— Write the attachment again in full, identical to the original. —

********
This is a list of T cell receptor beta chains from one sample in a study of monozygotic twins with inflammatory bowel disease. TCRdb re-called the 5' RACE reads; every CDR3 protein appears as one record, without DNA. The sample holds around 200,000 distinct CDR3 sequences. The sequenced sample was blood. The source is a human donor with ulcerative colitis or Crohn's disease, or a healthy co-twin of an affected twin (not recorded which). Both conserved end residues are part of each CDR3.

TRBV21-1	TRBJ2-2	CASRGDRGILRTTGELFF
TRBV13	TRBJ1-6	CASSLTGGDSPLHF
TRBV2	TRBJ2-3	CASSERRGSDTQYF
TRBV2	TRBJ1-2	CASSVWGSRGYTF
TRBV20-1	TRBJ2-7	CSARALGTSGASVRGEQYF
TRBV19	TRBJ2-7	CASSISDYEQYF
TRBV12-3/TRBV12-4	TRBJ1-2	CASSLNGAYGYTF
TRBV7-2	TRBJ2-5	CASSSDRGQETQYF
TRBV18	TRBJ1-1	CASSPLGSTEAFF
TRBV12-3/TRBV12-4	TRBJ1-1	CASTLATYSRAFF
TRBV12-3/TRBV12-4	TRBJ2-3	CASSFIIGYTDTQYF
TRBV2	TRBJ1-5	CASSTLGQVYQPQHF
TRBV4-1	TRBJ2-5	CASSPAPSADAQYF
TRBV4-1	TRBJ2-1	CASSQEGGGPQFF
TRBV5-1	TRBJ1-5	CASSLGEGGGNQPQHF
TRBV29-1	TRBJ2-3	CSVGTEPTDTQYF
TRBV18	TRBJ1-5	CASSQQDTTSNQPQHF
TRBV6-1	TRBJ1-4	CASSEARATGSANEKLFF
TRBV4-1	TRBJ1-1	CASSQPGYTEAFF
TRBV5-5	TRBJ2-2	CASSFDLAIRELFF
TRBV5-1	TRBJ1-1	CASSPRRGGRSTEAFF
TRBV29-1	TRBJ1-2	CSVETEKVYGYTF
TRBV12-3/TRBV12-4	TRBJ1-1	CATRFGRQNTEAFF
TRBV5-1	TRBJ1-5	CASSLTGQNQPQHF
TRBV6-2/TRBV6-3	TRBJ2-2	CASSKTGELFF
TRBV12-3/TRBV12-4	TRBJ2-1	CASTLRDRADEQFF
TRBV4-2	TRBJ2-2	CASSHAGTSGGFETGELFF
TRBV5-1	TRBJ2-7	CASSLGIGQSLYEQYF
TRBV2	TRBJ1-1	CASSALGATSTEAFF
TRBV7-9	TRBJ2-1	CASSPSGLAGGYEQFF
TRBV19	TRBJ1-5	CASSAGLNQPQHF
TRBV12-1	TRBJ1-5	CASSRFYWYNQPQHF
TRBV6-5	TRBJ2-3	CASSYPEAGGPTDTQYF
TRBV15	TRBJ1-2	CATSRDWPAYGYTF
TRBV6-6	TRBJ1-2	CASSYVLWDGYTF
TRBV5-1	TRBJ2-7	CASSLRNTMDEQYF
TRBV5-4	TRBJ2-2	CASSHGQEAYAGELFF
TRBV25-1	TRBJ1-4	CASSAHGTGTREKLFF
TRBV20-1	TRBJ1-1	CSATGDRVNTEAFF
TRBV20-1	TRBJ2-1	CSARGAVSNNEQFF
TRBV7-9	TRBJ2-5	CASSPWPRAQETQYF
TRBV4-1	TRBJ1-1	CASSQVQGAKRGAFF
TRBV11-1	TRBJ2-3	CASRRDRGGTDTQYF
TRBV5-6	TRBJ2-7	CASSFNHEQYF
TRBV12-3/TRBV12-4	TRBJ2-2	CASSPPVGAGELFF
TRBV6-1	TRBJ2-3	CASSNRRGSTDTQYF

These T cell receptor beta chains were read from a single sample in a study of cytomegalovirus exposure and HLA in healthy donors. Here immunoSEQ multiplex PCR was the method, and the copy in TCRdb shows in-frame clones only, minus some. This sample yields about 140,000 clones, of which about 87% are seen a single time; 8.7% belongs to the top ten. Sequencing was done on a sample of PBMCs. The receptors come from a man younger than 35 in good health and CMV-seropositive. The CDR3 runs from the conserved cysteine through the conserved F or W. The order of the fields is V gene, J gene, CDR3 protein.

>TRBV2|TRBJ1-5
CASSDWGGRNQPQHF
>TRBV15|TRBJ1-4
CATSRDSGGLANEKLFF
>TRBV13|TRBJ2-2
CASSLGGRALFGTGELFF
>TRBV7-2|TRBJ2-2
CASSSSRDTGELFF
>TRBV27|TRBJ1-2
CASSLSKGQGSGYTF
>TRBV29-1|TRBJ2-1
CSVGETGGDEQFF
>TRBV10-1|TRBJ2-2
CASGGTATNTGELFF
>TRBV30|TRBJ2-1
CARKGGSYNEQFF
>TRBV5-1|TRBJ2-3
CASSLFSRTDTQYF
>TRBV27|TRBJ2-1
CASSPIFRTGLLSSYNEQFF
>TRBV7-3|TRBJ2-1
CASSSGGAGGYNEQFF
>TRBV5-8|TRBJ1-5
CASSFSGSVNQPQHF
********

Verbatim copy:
This is a list of T cell receptor beta chains from one sample in a study of monozygotic twins with inflammatory bowel disease. TCRdb re-called the 5' RACE reads; every CDR3 protein appears as one record, without DNA. The sample holds around 200,000 distinct CDR3 sequences. The sequenced sample was blood. The source is a human donor with ulcerative colitis or Crohn's disease, or a healthy co-twin of an affected twin (not recorded which). Both conserved end residues are part of each CDR3.

TRBV21-1	TRBJ2-2	CASRGDRGILRTTGELFF
TRBV13	TRBJ1-6	CASSLTGGDSPLHF
TRBV2	TRBJ2-3	CASSERRGSDTQYF
TRBV2	TRBJ1-2	CASSVWGSRGYTF
TRBV20-1	TRBJ2-7	CSARALGTSGASVRGEQYF
TRBV19	TRBJ2-7	CASSISDYEQYF
TRBV12-3/TRBV12-4	TRBJ1-2	CASSLNGAYGYTF
TRBV7-2	TRBJ2-5	CASSSDRGQETQYF
TRBV18	TRBJ1-1	CASSPLGSTEAFF
TRBV12-3/TRBV12-4	TRBJ1-1	CASTLATYSRAFF
TRBV12-3/TRBV12-4	TRBJ2-3	CASSFIIGYTDTQYF
TRBV2	TRBJ1-5	CASSTLGQVYQPQHF
TRBV4-1	TRBJ2-5	CASSPAPSADAQYF
TRBV4-1	TRBJ2-1	CASSQEGGGPQFF
TRBV5-1	TRBJ1-5	CASSLGEGGGNQPQHF
TRBV29-1	TRBJ2-3	CSVGTEPTDTQYF
TRBV18	TRBJ1-5	CASSQQDTTSNQPQHF
TRBV6-1	TRBJ1-4	CASSEARATGSANEKLFF
TRBV4-1	TRBJ1-1	CASSQPGYTEAFF
TRBV5-5	TRBJ2-2	CASSFDLAIRELFF
TRBV5-1	TRBJ1-1	CASSPRRGGRSTEAFF
TRBV29-1	TRBJ1-2	CSVETEKVYGYTF
TRBV12-3/TRBV12-4	TRBJ1-1	CATRFGRQNTEAFF
TRBV5-1	TRBJ1-5	CASSLTGQNQPQHF
TRBV6-2/TRBV6-3	TRBJ2-2	CASSKTGELFF
TRBV12-3/TRBV12-4	TRBJ2-1	CASTLRDRADEQFF
TRBV4-2	TRBJ2-2	CASSHAGTSGGFETGELFF
TRBV5-1	TRBJ2-7	CASSLGIGQSLYEQYF
TRBV2	TRBJ1-1	CASSALGATSTEAFF
TRBV7-9	TRBJ2-1	CASSPSGLAGGYEQFF
TRBV19	TRBJ1-5	CASSAGLNQPQHF
TRBV12-1	TRBJ1-5	CASSRFYWYNQPQHF
TRBV6-5	TRBJ2-3	CASSYPEAGGPTDTQYF
TRBV15	TRBJ1-2	CATSRDWPAYGYTF
TRBV6-6	TRBJ1-2	CASSYVLWDGYTF
TRBV5-1	TRBJ2-7	CASSLRNTMDEQYF
TRBV5-4	TRBJ2-2	CASSHGQEAYAGELFF
TRBV25-1	TRBJ1-4	CASSAHGTGTREKLFF
TRBV20-1	TRBJ1-1	CSATGDRVNTEAFF
TRBV20-1	TRBJ2-1	CSARGAVSNNEQFF
TRBV7-9	TRBJ2-5	CASSPWPRAQETQYF
TRBV4-1	TRBJ1-1	CASSQVQGAKRGAFF
TRBV11-1	TRBJ2-3	CASRRDRGGTDTQYF
TRBV5-6	TRBJ2-7	CASSFNHEQYF
TRBV12-3/TRBV12-4	TRBJ2-2	CASSPPVGAGELFF
TRBV6-1	TRBJ2-3	CASSNRRGSTDTQYF

These T cell receptor beta chains were read from a single sample in a study of cytomegalovirus exposure and HLA in healthy donors. Here immunoSEQ multiplex PCR was the method, and the copy in TCRdb shows in-frame clones only, minus some. This sample yields about 140,000 clones, of which about 87% are seen a single time; 8.7% belongs to the top ten. Sequencing was done on a sample of PBMCs. The receptors come from a man younger than 35 in good health and CMV-seropositive. The CDR3 runs from the conserved cysteine through the conserved F or W. The order of the fields is V gene, J gene, CDR3 protein.

>TRBV2|TRBJ1-5
CASSDWGGRNQPQHF
>TRBV15|TRBJ1-4
CATSRDSGGLANEKLFF
>TRBV13|TRBJ2-2
CASSLGGRALFGTGELFF
>TRBV7-2|TRBJ2-2
CASSSSRDTGELFF
>TRBV27|TRBJ1-2
CASSLSKGQGSGYTF
>TRBV29-1|TRBJ2-1
CSVGETGGDEQFF
>TRBV10-1|TRBJ2-2
CASGGTATNTGELFF
>TRBV30|TRBJ2-1
CARKGGSYNEQFF
>TRBV5-1|TRBJ2-3
CASSLFSRTDTQYF
>TRBV27|TRBJ2-1
CASSPIFRTGLLSSYNEQFF
>TRBV7-3|TRBJ2-1
CASSSGGAGGYNEQFF
>TRBV5-8|TRBJ1-5
CASSFSGSVNQPQHF